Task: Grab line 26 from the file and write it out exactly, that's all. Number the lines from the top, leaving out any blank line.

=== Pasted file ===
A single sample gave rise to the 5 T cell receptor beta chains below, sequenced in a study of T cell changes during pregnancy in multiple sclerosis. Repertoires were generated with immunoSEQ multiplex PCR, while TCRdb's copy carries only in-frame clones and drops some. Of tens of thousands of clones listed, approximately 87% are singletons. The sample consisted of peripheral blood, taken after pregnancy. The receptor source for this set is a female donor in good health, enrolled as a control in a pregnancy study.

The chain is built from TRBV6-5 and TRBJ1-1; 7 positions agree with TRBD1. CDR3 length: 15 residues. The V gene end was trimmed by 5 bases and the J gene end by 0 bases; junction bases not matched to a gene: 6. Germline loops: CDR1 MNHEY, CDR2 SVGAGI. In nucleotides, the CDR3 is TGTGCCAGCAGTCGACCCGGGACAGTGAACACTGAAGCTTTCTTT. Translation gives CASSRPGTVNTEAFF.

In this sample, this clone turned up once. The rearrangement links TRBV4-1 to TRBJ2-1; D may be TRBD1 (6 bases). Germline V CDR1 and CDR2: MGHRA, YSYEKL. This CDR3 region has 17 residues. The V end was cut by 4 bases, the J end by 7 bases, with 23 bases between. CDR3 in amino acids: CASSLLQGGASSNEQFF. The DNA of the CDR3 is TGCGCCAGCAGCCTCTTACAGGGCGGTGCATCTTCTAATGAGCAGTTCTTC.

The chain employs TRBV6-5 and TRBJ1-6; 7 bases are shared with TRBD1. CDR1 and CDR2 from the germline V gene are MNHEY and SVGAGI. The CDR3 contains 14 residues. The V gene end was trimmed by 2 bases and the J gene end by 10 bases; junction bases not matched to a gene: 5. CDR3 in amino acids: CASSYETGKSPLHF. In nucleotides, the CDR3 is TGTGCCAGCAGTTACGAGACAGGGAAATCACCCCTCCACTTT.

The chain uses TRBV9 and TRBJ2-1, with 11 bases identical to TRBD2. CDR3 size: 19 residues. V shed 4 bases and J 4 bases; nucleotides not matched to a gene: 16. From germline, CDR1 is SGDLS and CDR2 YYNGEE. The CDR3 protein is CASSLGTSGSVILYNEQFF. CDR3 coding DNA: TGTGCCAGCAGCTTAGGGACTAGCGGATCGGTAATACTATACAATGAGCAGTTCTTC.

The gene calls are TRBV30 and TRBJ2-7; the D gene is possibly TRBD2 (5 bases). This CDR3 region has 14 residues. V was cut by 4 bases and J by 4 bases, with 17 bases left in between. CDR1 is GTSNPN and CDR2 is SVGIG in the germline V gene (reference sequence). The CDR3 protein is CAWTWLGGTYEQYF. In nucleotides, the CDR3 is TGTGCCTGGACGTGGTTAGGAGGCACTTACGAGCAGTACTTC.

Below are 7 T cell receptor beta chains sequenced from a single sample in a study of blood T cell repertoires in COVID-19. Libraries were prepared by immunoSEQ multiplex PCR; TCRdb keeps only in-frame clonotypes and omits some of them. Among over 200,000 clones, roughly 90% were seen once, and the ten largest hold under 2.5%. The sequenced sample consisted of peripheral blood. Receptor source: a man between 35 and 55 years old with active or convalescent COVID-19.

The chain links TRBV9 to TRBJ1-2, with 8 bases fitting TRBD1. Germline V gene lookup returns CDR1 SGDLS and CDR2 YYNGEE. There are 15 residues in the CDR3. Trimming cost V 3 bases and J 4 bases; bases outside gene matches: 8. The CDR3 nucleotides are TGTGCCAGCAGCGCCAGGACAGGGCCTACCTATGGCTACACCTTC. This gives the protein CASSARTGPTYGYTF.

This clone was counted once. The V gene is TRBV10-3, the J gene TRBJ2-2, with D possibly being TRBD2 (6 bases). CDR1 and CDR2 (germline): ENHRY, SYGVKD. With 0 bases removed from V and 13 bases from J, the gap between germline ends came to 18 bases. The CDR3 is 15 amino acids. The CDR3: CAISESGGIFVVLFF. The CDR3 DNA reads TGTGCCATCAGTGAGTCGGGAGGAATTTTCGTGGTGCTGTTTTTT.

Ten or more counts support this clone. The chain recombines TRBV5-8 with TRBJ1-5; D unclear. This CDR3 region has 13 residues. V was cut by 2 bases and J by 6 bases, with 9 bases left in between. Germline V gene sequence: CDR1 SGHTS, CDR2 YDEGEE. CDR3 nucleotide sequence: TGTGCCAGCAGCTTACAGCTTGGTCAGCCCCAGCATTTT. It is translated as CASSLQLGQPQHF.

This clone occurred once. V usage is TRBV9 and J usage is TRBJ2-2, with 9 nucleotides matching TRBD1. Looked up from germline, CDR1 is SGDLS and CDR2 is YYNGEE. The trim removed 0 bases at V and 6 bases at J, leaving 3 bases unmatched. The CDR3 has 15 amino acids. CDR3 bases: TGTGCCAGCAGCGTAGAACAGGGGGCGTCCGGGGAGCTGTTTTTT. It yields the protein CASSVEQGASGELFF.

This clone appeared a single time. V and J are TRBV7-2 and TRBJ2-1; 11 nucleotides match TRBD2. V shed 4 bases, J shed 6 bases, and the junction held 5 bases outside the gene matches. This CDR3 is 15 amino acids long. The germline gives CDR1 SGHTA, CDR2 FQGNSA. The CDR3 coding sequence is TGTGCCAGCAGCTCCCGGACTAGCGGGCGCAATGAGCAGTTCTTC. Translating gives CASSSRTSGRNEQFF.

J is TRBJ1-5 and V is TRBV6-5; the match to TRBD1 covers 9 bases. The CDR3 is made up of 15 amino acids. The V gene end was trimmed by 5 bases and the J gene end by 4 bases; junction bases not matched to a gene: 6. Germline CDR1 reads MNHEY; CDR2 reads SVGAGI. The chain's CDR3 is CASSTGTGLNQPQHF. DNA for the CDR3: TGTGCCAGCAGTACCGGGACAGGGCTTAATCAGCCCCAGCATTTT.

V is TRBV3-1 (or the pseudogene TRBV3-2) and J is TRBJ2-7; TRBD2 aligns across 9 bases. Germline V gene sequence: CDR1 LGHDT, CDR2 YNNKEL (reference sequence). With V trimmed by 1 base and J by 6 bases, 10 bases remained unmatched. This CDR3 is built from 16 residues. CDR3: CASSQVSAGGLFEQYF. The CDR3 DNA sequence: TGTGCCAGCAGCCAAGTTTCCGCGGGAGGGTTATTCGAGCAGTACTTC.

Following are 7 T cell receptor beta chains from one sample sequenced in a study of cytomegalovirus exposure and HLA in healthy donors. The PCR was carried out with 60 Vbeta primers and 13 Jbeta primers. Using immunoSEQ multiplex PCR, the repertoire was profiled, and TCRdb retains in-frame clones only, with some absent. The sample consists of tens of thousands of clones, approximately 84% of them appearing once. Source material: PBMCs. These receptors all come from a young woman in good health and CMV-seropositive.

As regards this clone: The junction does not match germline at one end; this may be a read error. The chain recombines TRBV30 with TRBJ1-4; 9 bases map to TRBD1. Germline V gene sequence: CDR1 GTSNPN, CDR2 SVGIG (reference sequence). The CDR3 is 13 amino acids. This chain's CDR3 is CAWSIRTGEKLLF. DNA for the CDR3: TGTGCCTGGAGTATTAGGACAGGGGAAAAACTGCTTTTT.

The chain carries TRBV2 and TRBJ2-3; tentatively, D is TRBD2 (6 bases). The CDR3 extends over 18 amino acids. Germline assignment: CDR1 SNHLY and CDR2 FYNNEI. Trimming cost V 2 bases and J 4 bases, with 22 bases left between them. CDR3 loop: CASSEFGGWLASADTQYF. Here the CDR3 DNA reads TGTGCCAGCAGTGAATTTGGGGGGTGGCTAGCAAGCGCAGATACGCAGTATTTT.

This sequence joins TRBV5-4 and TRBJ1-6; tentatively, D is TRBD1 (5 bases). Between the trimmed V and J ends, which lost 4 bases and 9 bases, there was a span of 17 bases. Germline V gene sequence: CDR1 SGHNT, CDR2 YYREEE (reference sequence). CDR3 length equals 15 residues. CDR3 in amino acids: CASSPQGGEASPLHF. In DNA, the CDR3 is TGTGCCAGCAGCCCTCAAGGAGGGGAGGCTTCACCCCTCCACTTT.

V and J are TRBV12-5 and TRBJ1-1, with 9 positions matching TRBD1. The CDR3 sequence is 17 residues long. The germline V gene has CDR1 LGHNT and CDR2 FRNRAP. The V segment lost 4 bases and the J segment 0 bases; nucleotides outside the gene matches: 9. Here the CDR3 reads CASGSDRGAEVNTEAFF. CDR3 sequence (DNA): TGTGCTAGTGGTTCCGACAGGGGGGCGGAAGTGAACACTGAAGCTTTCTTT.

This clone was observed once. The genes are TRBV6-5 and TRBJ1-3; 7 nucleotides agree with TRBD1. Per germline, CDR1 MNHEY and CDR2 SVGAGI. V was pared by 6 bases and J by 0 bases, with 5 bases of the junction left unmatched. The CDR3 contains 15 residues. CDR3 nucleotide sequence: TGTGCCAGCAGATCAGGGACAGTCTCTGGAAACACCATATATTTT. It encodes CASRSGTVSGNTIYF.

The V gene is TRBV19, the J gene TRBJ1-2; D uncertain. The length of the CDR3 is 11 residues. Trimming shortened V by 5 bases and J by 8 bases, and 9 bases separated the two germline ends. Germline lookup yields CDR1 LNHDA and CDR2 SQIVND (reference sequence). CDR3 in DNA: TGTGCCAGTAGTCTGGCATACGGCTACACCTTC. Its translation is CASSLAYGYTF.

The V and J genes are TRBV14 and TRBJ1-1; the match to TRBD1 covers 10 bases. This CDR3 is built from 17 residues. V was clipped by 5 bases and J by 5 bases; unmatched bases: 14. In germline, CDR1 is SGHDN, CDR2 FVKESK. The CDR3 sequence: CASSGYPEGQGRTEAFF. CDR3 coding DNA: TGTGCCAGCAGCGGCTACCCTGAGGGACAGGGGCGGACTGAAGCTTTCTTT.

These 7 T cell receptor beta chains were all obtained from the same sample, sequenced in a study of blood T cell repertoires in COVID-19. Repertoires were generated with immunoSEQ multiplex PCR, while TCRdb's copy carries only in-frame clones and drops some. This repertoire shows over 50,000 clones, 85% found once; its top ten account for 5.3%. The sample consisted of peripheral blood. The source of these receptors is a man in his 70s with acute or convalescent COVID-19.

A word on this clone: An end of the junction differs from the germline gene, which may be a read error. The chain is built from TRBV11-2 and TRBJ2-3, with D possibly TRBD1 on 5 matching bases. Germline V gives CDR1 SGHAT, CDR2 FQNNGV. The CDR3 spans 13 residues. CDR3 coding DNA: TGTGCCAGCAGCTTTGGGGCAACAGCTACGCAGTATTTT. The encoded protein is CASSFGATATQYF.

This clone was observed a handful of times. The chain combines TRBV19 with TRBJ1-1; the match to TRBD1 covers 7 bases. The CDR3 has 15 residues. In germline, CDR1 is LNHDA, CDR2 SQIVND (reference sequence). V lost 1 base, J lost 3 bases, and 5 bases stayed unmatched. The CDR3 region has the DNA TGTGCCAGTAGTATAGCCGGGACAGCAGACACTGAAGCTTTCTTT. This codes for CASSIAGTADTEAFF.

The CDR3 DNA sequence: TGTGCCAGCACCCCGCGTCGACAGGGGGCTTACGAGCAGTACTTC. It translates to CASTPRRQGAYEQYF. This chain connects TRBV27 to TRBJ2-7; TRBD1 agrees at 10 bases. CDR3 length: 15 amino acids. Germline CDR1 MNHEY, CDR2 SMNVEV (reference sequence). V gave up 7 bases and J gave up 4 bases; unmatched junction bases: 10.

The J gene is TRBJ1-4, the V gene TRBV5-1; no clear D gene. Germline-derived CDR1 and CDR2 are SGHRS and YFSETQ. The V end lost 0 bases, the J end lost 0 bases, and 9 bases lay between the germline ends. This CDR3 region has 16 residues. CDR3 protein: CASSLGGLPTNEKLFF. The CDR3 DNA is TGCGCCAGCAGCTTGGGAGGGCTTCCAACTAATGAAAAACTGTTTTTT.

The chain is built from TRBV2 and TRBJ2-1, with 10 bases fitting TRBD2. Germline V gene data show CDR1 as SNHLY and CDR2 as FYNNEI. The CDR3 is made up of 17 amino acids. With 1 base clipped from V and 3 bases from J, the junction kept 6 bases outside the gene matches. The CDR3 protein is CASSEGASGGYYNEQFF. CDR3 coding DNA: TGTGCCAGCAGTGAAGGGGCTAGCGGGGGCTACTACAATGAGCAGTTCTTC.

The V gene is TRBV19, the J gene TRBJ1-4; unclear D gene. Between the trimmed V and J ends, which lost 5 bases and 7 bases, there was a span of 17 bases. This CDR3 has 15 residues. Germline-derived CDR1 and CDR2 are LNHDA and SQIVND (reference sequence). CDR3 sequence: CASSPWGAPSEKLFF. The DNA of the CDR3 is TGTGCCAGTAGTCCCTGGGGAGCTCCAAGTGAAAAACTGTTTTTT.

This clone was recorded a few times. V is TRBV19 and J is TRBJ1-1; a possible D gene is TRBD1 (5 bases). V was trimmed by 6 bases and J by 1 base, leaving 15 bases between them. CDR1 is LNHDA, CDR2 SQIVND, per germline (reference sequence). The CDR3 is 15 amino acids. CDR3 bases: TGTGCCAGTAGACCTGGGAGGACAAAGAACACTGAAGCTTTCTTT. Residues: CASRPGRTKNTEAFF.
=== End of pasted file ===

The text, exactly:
The CDR3 DNA sequence: TGTGCCAGCACCCCGCGTCGACAGGGGGCTTACGAGCAGTACTTC. It translates to CASTPRRQGAYEQYF. This chain connects TRBV27 to TRBJ2-7; TRBD1 agrees at 10 bases. CDR3 length: 15 amino acids. Germline CDR1 MNHEY, CDR2 SMNVEV (reference sequence). V gave up 7 bases and J gave up 4 bases; unmatched junction bases: 10.